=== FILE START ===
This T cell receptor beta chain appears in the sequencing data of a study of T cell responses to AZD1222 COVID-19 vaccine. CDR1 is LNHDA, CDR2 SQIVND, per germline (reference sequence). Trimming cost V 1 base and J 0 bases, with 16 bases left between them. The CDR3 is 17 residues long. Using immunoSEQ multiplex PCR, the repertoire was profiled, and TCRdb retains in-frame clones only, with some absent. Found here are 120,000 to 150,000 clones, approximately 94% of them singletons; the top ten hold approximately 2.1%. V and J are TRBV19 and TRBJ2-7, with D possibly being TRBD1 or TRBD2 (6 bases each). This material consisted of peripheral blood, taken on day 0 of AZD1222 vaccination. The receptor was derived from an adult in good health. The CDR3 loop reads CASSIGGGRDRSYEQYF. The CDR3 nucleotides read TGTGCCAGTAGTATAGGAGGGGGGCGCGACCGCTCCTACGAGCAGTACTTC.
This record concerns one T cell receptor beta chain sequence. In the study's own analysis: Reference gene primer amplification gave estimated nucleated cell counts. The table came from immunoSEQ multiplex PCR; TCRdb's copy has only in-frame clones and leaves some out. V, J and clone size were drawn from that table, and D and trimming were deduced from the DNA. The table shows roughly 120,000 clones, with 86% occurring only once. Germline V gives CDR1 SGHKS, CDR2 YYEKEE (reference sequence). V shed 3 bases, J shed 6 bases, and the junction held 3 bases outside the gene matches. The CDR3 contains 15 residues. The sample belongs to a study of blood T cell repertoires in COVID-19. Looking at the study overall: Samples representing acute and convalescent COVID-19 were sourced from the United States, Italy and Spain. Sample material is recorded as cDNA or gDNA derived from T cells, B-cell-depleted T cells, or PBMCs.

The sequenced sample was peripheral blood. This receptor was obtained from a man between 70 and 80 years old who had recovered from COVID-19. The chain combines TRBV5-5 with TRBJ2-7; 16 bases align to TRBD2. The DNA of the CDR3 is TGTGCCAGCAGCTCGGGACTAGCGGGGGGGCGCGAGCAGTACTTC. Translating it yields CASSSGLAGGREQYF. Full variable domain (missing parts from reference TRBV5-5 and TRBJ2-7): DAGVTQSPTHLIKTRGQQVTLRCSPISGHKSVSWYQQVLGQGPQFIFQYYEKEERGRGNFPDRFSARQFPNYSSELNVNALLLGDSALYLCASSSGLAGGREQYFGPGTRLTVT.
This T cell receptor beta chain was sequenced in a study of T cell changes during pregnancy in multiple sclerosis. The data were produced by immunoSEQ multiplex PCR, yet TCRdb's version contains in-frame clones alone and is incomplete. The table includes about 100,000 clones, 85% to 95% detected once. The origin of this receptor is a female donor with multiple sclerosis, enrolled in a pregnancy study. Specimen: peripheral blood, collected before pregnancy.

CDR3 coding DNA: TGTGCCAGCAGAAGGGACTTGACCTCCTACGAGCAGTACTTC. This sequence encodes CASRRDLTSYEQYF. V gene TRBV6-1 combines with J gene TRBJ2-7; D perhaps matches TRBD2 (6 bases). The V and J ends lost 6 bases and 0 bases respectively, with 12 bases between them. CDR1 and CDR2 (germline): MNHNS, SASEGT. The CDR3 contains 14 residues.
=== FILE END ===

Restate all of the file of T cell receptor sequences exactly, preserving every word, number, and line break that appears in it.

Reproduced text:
This T cell receptor beta chain appears in the sequencing data of a study of T cell responses to AZD1222 COVID-19 vaccine. CDR1 is LNHDA, CDR2 SQIVND, per germline (reference sequence). Trimming cost V 1 base and J 0 bases, with 16 bases left between them. The CDR3 is 17 residues long. Using immunoSEQ multiplex PCR, the repertoire was profiled, and TCRdb retains in-frame clones only, with some absent. Found here are 120,000 to 150,000 clones, approximately 94% of them singletons; the top ten hold approximately 2.1%. V and J are TRBV19 and TRBJ2-7, with D possibly being TRBD1 or TRBD2 (6 bases each). This material consisted of peripheral blood, taken on day 0 of AZD1222 vaccination. The receptor was derived from an adult in good health. The CDR3 loop reads CASSIGGGRDRSYEQYF. The CDR3 nucleotides read TGTGCCAGTAGTATAGGAGGGGGGCGCGACCGCTCCTACGAGCAGTACTTC.
This record concerns one T cell receptor beta chain sequence. In the study's own analysis: Reference gene primer amplification gave estimated nucleated cell counts. The table came from immunoSEQ multiplex PCR; TCRdb's copy has only in-frame clones and leaves some out. V, J and clone size were drawn from that table, and D and trimming were deduced from the DNA. The table shows roughly 120,000 clones, with 86% occurring only once. Germline V gives CDR1 SGHKS, CDR2 YYEKEE (reference sequence). V shed 3 bases, J shed 6 bases, and the junction held 3 bases outside the gene matches. The CDR3 contains 15 residues. The sample belongs to a study of blood T cell repertoires in COVID-19. Looking at the study overall: Samples representing acute and convalescent COVID-19 were sourced from the United States, Italy and Spain. Sample material is recorded as cDNA or gDNA derived from T cells, B-cell-depleted T cells, or PBMCs.

The sequenced sample was peripheral blood. This receptor was obtained from a man between 70 and 80 years old who had recovered from COVID-19. The chain combines TRBV5-5 with TRBJ2-7; 16 bases align to TRBD2. The DNA of the CDR3 is TGTGCCAGCAGCTCGGGACTAGCGGGGGGGCGCGAGCAGTACTTC. Translating it yields CASSSGLAGGREQYF. Full variable domain (missing parts from reference TRBV5-5 and TRBJ2-7): DAGVTQSPTHLIKTRGQQVTLRCSPISGHKSVSWYQQVLGQGPQFIFQYYEKEERGRGNFPDRFSARQFPNYSSELNVNALLLGDSALYLCASSSGLAGGREQYFGPGTRLTVT.
This T cell receptor beta chain was sequenced in a study of T cell changes during pregnancy in multiple sclerosis. The data were produced by immunoSEQ multiplex PCR, yet TCRdb's version contains in-frame clones alone and is incomplete. The table includes about 100,000 clones, 85% to 95% detected once. The origin of this receptor is a female donor with multiple sclerosis, enrolled in a pregnancy study. Specimen: peripheral blood, collected before pregnancy.

CDR3 coding DNA: TGTGCCAGCAGAAGGGACTTGACCTCCTACGAGCAGTACTTC. This sequence encodes CASRRDLTSYEQYF. V gene TRBV6-1 combines with J gene TRBJ2-7; D perhaps matches TRBD2 (6 bases). The V and J ends lost 6 bases and 0 bases respectively, with 12 bases between them. CDR1 and CDR2 (germline): MNHNS, SASEGT. The CDR3 contains 14 residues.